'They…actually look like women,' she thought, her mouth slightly agape as she watched them walk up to the elite. 'Pretty women!'

Evidently, Roua also thought the group was attractive; his cheeks had grown deep red and he wore a goofy smile as he flirtatiously waved at them. Zhu almost found it adorable, but Ruga was clearly annoyed. Rolling his eyes, he jabbed his brother in the ribs with his elbow.

So distracted by the group of 'concubines', the elite didn't even glance in Zhu's direction as she slowly got to her feet. She wobbled somewhat, but was able to keep her footing. Swallowing hard, she started to carefully make her way towards the elite. Before she could get halfway there, however, everything went silent.

Freezing in place, Zhu watched as Roua bent down to pick up a partially-eaten apple; where it had come from, she didn't want to know. With a wide, innocent smile, he offered it back to Ling, who didn't take it. In unison, he, Yao, and Chien-Po reached inside their dresses and pulled out various pieces of fruit that they had used as false breasts.

Zhu stared at Yao in utter confusion. Somehow, he had managed to make a banana look like a convincing breast.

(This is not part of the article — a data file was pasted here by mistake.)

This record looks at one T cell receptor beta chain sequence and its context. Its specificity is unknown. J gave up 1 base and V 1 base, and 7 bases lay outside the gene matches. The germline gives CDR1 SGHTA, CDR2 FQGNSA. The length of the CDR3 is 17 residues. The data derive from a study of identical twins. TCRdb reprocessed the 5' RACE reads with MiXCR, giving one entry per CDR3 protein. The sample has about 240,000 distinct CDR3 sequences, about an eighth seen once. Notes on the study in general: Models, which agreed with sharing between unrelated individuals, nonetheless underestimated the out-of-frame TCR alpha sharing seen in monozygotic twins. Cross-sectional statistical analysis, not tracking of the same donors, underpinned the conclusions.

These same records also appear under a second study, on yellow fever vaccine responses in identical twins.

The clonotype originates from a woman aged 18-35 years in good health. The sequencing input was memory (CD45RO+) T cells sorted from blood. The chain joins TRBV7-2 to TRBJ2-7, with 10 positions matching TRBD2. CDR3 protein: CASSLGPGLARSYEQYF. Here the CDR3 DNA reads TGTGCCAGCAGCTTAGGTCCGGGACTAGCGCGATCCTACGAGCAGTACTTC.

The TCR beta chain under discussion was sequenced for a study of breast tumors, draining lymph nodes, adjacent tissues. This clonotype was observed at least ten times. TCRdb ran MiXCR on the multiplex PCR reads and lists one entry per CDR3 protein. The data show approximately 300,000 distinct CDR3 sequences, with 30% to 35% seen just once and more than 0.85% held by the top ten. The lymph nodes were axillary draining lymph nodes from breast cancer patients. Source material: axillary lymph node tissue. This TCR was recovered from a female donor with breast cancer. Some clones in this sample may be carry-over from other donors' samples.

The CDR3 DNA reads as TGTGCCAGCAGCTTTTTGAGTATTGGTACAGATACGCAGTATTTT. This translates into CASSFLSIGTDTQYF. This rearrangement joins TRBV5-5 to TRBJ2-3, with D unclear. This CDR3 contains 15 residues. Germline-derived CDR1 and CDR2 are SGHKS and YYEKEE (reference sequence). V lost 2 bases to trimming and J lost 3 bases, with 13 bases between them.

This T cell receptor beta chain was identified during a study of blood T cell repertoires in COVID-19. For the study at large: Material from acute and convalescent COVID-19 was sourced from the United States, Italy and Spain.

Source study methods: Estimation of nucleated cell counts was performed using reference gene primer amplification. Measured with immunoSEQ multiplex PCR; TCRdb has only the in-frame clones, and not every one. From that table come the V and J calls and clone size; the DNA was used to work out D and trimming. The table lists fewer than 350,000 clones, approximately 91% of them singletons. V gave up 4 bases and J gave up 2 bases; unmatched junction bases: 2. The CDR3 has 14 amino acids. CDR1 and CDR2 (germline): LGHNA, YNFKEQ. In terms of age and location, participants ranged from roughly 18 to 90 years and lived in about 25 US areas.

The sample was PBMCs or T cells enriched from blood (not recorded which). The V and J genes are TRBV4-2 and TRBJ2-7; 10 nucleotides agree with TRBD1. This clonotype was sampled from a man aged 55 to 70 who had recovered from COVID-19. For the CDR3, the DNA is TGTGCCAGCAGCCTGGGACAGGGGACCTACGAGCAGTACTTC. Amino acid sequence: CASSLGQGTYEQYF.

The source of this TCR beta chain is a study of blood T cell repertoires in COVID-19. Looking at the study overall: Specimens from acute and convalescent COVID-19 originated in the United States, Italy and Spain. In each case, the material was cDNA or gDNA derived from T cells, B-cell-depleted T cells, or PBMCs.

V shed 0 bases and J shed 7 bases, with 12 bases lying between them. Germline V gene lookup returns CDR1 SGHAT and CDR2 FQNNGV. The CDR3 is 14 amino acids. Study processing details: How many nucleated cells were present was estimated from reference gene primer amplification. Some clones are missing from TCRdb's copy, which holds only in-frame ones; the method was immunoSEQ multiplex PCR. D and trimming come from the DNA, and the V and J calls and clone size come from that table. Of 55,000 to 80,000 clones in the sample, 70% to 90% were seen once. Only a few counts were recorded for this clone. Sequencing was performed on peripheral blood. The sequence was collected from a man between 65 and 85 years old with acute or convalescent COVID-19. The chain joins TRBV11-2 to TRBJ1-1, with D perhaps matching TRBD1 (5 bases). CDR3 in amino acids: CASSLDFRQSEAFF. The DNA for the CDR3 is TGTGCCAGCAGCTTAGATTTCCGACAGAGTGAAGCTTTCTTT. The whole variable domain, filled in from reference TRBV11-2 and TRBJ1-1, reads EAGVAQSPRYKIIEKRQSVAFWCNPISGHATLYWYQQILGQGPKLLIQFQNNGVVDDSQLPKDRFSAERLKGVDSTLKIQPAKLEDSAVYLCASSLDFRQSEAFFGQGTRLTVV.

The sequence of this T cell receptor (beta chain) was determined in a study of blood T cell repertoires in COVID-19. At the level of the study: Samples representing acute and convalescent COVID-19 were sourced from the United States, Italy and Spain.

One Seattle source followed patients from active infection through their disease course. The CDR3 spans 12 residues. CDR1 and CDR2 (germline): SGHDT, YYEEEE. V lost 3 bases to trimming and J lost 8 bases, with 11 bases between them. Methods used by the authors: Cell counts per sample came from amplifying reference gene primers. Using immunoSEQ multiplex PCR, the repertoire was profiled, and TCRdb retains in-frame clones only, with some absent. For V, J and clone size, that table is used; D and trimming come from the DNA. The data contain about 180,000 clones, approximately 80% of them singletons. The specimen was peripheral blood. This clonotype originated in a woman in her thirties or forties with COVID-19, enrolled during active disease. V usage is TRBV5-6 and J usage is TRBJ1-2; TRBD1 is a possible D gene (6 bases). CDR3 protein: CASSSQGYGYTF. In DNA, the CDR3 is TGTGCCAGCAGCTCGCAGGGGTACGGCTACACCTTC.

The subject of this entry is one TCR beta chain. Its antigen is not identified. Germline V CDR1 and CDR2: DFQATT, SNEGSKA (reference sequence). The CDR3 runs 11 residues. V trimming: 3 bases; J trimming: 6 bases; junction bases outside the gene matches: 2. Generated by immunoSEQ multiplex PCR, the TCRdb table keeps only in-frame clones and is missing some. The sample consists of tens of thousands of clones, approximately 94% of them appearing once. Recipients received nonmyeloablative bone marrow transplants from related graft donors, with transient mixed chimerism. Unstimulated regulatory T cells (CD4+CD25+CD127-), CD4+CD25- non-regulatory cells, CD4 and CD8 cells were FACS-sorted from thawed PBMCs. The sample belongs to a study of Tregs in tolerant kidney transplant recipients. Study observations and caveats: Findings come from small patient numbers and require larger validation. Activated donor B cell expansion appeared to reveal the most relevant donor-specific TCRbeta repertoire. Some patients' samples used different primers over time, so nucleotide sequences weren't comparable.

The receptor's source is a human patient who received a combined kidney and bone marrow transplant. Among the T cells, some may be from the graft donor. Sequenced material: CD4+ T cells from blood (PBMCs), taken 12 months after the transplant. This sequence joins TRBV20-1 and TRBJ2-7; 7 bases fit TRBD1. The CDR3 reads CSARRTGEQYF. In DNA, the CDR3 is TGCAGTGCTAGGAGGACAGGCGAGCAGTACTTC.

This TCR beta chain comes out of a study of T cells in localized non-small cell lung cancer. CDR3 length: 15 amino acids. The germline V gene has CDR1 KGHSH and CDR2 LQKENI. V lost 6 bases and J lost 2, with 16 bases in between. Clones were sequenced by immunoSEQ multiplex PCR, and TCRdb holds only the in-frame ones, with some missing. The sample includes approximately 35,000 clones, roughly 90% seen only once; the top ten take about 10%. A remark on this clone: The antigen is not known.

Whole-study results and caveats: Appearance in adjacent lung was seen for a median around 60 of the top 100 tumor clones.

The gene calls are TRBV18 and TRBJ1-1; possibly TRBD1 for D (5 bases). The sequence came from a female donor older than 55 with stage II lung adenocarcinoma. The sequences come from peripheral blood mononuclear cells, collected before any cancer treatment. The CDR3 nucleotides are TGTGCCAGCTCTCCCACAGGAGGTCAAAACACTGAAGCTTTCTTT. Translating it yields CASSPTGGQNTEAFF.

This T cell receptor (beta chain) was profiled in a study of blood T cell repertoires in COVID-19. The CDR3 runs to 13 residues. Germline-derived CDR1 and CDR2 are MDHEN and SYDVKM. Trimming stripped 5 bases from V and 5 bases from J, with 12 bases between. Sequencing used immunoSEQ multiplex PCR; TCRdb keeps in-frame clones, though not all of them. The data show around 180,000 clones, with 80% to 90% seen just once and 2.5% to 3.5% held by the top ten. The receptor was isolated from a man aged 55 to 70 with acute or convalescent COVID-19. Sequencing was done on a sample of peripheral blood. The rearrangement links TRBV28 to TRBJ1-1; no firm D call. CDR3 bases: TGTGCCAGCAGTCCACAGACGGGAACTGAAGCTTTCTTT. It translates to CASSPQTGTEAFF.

And then all hell broke loose.

Chien-Po slammed a pair of watermelons over the twins' heads. Then, grabbing their shoulders, he smashed them into each other, shattering the watermelons. They fell to the ground, knocked unconscious by the blows.

As Mundzuc rushed forward with his sword drawn, Ling shoved the uneaten apple into his mouth. He then kneed him in the gut, making him double over.

Zhu couldn't see what Ling did next thanks to Yao, who had grabbed Edeco's arm and easily flipped him over his head. A grunt left Edeco's mouth as he crashed into the stone floor, head-first. He crumpled into a heap; Zhu wondered if such a blow had possibly killed him.

But she could see Mulan easily knocking the bow from Bleda's hands and pinning him to the floor. Snatching the fallen bow, she used it as a sort of garrote to further deter him from moving.

"Shang, go!" Mulan cried.

From around the corner, Shang came running. Zhu sprinted to the doors, shoving them open for him.

"The Emperor should still be alive," she quickly informed him, watching as Shang hopped over Edeco. "He hasn't been up there more than five minutes."